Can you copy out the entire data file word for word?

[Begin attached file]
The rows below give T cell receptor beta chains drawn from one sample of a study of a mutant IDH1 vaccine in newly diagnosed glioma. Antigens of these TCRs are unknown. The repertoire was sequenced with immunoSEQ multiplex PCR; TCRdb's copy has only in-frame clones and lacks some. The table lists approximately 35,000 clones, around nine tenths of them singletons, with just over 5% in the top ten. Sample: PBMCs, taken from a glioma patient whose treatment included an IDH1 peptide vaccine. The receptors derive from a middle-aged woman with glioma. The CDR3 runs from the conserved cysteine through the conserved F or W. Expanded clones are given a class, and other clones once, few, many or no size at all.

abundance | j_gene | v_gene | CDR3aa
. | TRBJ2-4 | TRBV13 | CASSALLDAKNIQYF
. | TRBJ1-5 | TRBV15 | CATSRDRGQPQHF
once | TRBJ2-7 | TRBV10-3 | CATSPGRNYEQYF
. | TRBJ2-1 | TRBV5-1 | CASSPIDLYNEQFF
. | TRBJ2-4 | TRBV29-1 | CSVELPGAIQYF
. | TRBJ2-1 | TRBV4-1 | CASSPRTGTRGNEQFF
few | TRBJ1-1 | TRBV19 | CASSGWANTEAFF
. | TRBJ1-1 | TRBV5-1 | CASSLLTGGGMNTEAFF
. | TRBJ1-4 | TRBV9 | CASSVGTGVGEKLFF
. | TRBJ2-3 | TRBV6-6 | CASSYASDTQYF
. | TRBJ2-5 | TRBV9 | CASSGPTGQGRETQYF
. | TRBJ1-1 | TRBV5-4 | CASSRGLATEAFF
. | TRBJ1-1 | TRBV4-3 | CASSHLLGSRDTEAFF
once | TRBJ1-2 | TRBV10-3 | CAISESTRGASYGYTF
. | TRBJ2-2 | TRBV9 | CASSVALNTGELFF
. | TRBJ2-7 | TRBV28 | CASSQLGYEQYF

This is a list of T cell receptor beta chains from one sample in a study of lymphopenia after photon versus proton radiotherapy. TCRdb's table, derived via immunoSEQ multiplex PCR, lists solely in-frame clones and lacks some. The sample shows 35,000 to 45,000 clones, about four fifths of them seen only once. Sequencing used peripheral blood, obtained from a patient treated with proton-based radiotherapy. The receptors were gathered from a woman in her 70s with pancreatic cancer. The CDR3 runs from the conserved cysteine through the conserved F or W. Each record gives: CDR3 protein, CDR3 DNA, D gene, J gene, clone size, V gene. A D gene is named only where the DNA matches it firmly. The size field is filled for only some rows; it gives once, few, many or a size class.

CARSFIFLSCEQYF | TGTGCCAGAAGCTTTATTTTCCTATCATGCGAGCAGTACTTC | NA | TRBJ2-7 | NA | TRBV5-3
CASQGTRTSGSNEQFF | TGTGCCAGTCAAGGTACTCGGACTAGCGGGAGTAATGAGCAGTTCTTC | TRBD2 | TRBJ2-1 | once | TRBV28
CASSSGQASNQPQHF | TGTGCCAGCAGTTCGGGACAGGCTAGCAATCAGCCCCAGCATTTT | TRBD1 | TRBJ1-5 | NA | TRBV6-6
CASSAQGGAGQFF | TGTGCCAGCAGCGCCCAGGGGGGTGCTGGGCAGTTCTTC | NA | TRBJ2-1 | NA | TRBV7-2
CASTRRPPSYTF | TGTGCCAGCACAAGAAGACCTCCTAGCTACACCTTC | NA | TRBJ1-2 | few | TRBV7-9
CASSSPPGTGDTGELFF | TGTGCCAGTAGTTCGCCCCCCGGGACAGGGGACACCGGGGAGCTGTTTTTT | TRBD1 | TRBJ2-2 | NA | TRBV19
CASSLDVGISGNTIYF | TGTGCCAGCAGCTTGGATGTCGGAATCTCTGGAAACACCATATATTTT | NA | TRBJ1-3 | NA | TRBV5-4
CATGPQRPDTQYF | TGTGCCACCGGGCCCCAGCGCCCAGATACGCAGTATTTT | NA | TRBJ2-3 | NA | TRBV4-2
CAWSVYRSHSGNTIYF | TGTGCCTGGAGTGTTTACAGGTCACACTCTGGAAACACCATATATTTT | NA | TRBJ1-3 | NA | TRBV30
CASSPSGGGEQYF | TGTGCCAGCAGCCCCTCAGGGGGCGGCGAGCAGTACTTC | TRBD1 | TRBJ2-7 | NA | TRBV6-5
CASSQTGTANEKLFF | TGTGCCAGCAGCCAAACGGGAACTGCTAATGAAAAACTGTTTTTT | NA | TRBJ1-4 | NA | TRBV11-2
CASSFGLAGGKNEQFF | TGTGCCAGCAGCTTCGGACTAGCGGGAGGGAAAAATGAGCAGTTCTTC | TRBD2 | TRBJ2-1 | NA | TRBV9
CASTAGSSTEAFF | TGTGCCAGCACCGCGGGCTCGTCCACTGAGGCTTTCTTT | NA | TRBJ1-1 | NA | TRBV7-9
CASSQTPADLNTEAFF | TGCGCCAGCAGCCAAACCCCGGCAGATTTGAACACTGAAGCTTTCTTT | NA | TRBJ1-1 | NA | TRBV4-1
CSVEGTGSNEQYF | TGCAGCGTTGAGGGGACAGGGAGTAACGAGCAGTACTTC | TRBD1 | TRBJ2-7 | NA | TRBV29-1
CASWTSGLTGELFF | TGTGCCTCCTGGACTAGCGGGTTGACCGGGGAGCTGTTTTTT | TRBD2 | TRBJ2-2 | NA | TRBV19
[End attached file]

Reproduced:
The rows below give T cell receptor beta chains drawn from one sample of a study of a mutant IDH1 vaccine in newly diagnosed glioma. Antigens of these TCRs are unknown. The repertoire was sequenced with immunoSEQ multiplex PCR; TCRdb's copy has only in-frame clones and lacks some. The table lists approximately 35,000 clones, around nine tenths of them singletons, with just over 5% in the top ten. Sample: PBMCs, taken from a glioma patient whose treatment included an IDH1 peptide vaccine. The receptors derive from a middle-aged woman with glioma. The CDR3 runs from the conserved cysteine through the conserved F or W. Expanded clones are given a class, and other clones once, few, many or no size at all.

abundance | j_gene | v_gene | CDR3aa
. | TRBJ2-4 | TRBV13 | CASSALLDAKNIQYF
. | TRBJ1-5 | TRBV15 | CATSRDRGQPQHF
once | TRBJ2-7 | TRBV10-3 | CATSPGRNYEQYF
. | TRBJ2-1 | TRBV5-1 | CASSPIDLYNEQFF
. | TRBJ2-4 | TRBV29-1 | CSVELPGAIQYF
. | TRBJ2-1 | TRBV4-1 | CASSPRTGTRGNEQFF
few | TRBJ1-1 | TRBV19 | CASSGWANTEAFF
. | TRBJ1-1 | TRBV5-1 | CASSLLTGGGMNTEAFF
. | TRBJ1-4 | TRBV9 | CASSVGTGVGEKLFF
. | TRBJ2-3 | TRBV6-6 | CASSYASDTQYF
. | TRBJ2-5 | TRBV9 | CASSGPTGQGRETQYF
. | TRBJ1-1 | TRBV5-4 | CASSRGLATEAFF
. | TRBJ1-1 | TRBV4-3 | CASSHLLGSRDTEAFF
once | TRBJ1-2 | TRBV10-3 | CAISESTRGASYGYTF
. | TRBJ2-2 | TRBV9 | CASSVALNTGELFF
. | TRBJ2-7 | TRBV28 | CASSQLGYEQYF

This is a list of T cell receptor beta chains from one sample in a study of lymphopenia after photon versus proton radiotherapy. TCRdb's table, derived via immunoSEQ multiplex PCR, lists solely in-frame clones and lacks some. The sample shows 35,000 to 45,000 clones, about four fifths of them seen only once. Sequencing used peripheral blood, obtained from a patient treated with proton-based radiotherapy. The receptors were gathered from a woman in her 70s with pancreatic cancer. The CDR3 runs from the conserved cysteine through the conserved F or W. Each record gives: CDR3 protein, CDR3 DNA, D gene, J gene, clone size, V gene. A D gene is named only where the DNA matches it firmly. The size field is filled for only some rows; it gives once, few, many or a size class.

CARSFIFLSCEQYF | TGTGCCAGAAGCTTTATTTTCCTATCATGCGAGCAGTACTTC | NA | TRBJ2-7 | NA | TRBV5-3
CASQGTRTSGSNEQFF | TGTGCCAGTCAAGGTACTCGGACTAGCGGGAGTAATGAGCAGTTCTTC | TRBD2 | TRBJ2-1 | once | TRBV28
CASSSGQASNQPQHF | TGTGCCAGCAGTTCGGGACAGGCTAGCAATCAGCCCCAGCATTTT | TRBD1 | TRBJ1-5 | NA | TRBV6-6
CASSAQGGAGQFF | TGTGCCAGCAGCGCCCAGGGGGGTGCTGGGCAGTTCTTC | NA | TRBJ2-1 | NA | TRBV7-2
CASTRRPPSYTF | TGTGCCAGCACAAGAAGACCTCCTAGCTACACCTTC | NA | TRBJ1-2 | few | TRBV7-9
CASSSPPGTGDTGELFF | TGTGCCAGTAGTTCGCCCCCCGGGACAGGGGACACCGGGGAGCTGTTTTTT | TRBD1 | TRBJ2-2 | NA | TRBV19
CASSLDVGISGNTIYF | TGTGCCAGCAGCTTGGATGTCGGAATCTCTGGAAACACCATATATTTT | NA | TRBJ1-3 | NA | TRBV5-4
CATGPQRPDTQYF | TGTGCCACCGGGCCCCAGCGCCCAGATACGCAGTATTTT | NA | TRBJ2-3 | NA | TRBV4-2
CAWSVYRSHSGNTIYF | TGTGCCTGGAGTGTTTACAGGTCACACTCTGGAAACACCATATATTTT | NA | TRBJ1-3 | NA | TRBV30
CASSPSGGGEQYF | TGTGCCAGCAGCCCCTCAGGGGGCGGCGAGCAGTACTTC | TRBD1 | TRBJ2-7 | NA | TRBV6-5
CASSQTGTANEKLFF | TGTGCCAGCAGCCAAACGGGAACTGCTAATGAAAAACTGTTTTTT | NA | TRBJ1-4 | NA | TRBV11-2
CASSFGLAGGKNEQFF | TGTGCCAGCAGCTTCGGACTAGCGGGAGGGAAAAATGAGCAGTTCTTC | TRBD2 | TRBJ2-1 | NA | TRBV9
CASTAGSSTEAFF | TGTGCCAGCACCGCGGGCTCGTCCACTGAGGCTTTCTTT | NA | TRBJ1-1 | NA | TRBV7-9
CASSQTPADLNTEAFF | TGCGCCAGCAGCCAAACCCCGGCAGATTTGAACACTGAAGCTTTCTTT | NA | TRBJ1-1 | NA | TRBV4-1
CSVEGTGSNEQYF | TGCAGCGTTGAGGGGACAGGGAGTAACGAGCAGTACTTC | TRBD1 | TRBJ2-7 | NA | TRBV29-1
CASWTSGLTGELFF | TGTGCCTCCTGGACTAGCGGGTTGACCGGGGAGCTGTTTTTT | TRBD2 | TRBJ2-2 | NA | TRBV19